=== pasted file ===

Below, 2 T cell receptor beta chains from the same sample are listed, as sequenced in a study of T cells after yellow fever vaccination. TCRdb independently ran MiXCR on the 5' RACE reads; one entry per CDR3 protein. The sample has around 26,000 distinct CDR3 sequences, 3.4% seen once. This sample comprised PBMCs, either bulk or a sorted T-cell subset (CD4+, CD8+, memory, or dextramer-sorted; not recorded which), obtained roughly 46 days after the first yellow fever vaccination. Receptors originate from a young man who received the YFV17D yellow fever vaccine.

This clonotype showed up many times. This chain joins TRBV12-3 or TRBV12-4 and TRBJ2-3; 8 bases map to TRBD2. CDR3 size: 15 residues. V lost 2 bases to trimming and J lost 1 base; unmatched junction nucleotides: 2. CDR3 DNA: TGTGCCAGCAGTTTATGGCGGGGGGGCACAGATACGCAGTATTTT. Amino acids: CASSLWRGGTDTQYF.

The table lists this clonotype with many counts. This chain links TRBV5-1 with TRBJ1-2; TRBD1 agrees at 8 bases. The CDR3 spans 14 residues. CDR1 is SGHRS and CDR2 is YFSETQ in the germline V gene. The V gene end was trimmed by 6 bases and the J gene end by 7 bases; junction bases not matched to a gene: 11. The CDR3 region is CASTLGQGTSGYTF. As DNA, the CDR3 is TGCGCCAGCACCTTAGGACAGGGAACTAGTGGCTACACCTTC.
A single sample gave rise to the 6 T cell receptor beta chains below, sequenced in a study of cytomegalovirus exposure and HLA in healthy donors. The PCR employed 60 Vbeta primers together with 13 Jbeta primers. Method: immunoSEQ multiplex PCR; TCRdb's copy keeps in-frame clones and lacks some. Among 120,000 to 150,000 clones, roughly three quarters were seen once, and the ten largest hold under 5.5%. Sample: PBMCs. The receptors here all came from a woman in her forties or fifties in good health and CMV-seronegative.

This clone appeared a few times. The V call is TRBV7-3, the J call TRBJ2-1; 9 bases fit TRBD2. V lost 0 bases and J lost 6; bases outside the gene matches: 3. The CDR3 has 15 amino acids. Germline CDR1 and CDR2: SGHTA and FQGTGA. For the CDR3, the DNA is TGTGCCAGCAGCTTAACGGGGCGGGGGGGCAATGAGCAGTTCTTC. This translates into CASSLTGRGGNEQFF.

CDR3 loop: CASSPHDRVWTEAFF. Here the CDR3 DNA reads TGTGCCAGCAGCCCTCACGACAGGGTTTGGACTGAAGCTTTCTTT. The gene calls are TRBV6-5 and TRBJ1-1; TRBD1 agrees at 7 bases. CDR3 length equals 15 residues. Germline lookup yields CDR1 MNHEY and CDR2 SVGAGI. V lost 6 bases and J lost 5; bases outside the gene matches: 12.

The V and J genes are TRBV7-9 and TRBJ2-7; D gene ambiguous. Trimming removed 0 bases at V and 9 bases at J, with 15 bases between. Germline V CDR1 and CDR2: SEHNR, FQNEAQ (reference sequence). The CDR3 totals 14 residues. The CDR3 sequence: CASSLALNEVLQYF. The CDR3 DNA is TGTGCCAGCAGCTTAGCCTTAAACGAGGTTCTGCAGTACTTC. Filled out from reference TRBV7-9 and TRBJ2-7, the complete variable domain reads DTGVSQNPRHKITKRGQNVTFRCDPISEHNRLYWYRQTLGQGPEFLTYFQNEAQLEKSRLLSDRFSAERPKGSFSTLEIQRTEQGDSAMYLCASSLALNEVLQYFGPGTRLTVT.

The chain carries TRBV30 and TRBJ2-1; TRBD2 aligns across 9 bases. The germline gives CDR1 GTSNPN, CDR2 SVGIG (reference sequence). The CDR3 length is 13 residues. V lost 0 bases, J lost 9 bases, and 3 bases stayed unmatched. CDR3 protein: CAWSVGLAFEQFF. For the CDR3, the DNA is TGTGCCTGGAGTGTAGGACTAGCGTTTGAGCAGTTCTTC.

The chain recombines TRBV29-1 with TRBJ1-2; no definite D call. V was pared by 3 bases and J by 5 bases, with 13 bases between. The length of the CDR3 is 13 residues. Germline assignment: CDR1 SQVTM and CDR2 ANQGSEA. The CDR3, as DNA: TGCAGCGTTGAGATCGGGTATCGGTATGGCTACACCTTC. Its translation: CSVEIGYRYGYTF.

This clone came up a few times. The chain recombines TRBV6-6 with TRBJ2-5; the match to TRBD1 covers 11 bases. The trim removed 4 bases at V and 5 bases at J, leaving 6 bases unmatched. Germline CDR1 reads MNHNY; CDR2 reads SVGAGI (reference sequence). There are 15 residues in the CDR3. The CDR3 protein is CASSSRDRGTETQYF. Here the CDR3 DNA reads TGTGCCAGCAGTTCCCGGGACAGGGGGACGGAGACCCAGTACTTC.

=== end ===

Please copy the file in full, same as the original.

Below, 2 T cell receptor beta chains from the same sample are listed, as sequenced in a study of T cells after yellow fever vaccination. TCRdb independently ran MiXCR on the 5' RACE reads; one entry per CDR3 protein. The sample has around 26,000 distinct CDR3 sequences, 3.4% seen once. This sample comprised PBMCs, either bulk or a sorted T-cell subset (CD4+, CD8+, memory, or dextramer-sorted; not recorded which), obtained roughly 46 days after the first yellow fever vaccination. Receptors originate from a young man who received the YFV17D yellow fever vaccine.

This clonotype showed up many times. This chain joins TRBV12-3 or TRBV12-4 and TRBJ2-3; 8 bases map to TRBD2. CDR3 size: 15 residues. V lost 2 bases to trimming and J lost 1 base; unmatched junction nucleotides: 2. CDR3 DNA: TGTGCCAGCAGTTTATGGCGGGGGGGCACAGATACGCAGTATTTT. Amino acids: CASSLWRGGTDTQYF.

The table lists this clonotype with many counts. This chain links TRBV5-1 with TRBJ1-2; TRBD1 agrees at 8 bases. The CDR3 spans 14 residues. CDR1 is SGHRS and CDR2 is YFSETQ in the germline V gene. The V gene end was trimmed by 6 bases and the J gene end by 7 bases; junction bases not matched to a gene: 11. The CDR3 region is CASTLGQGTSGYTF. As DNA, the CDR3 is TGCGCCAGCACCTTAGGACAGGGAACTAGTGGCTACACCTTC.
A single sample gave rise to the 6 T cell receptor beta chains below, sequenced in a study of cytomegalovirus exposure and HLA in healthy donors. The PCR employed 60 Vbeta primers together with 13 Jbeta primers. Method: immunoSEQ multiplex PCR; TCRdb's copy keeps in-frame clones and lacks some. Among 120,000 to 150,000 clones, roughly three quarters were seen once, and the ten largest hold under 5.5%. Sample: PBMCs. The receptors here all came from a woman in her forties or fifties in good health and CMV-seronegative.

This clone appeared a few times. The V call is TRBV7-3, the J call TRBJ2-1; 9 bases fit TRBD2. V lost 0 bases and J lost 6; bases outside the gene matches: 3. The CDR3 has 15 amino acids. Germline CDR1 and CDR2: SGHTA and FQGTGA. For the CDR3, the DNA is TGTGCCAGCAGCTTAACGGGGCGGGGGGGCAATGAGCAGTTCTTC. This translates into CASSLTGRGGNEQFF.

CDR3 loop: CASSPHDRVWTEAFF. Here the CDR3 DNA reads TGTGCCAGCAGCCCTCACGACAGGGTTTGGACTGAAGCTTTCTTT. The gene calls are TRBV6-5 and TRBJ1-1; TRBD1 agrees at 7 bases. CDR3 length equals 15 residues. Germline lookup yields CDR1 MNHEY and CDR2 SVGAGI. V lost 6 bases and J lost 5; bases outside the gene matches: 12.

The V and J genes are TRBV7-9 and TRBJ2-7; D gene ambiguous. Trimming removed 0 bases at V and 9 bases at J, with 15 bases between. Germline V CDR1 and CDR2: SEHNR, FQNEAQ (reference sequence). The CDR3 totals 14 residues. The CDR3 sequence: CASSLALNEVLQYF. The CDR3 DNA is TGTGCCAGCAGCTTAGCCTTAAACGAGGTTCTGCAGTACTTC. Filled out from reference TRBV7-9 and TRBJ2-7, the complete variable domain reads DTGVSQNPRHKITKRGQNVTFRCDPISEHNRLYWYRQTLGQGPEFLTYFQNEAQLEKSRLLSDRFSAERPKGSFSTLEIQRTEQGDSAMYLCASSLALNEVLQYFGPGTRLTVT.

The chain carries TRBV30 and TRBJ2-1; TRBD2 aligns across 9 bases. The germline gives CDR1 GTSNPN, CDR2 SVGIG (reference sequence). The CDR3 length is 13 residues. V lost 0 bases, J lost 9 bases, and 3 bases stayed unmatched. CDR3 protein: CAWSVGLAFEQFF. For the CDR3, the DNA is TGTGCCTGGAGTGTAGGACTAGCGTTTGAGCAGTTCTTC.

The chain recombines TRBV29-1 with TRBJ1-2; no definite D call. V was pared by 3 bases and J by 5 bases, with 13 bases between. The length of the CDR3 is 13 residues. Germline assignment: CDR1 SQVTM and CDR2 ANQGSEA. The CDR3, as DNA: TGCAGCGTTGAGATCGGGTATCGGTATGGCTACACCTTC. Its translation: CSVEIGYRYGYTF.

This clone came up a few times. The chain recombines TRBV6-6 with TRBJ2-5; the match to TRBD1 covers 11 bases. The trim removed 4 bases at V and 5 bases at J, leaving 6 bases unmatched. Germline CDR1 reads MNHNY; CDR2 reads SVGAGI (reference sequence). There are 15 residues in the CDR3. The CDR3 protein is CASSSRDRGTETQYF. Here the CDR3 DNA reads TGTGCCAGCAGTTCCCGGGACAGGGGGACGGAGACCCAGTACTTC.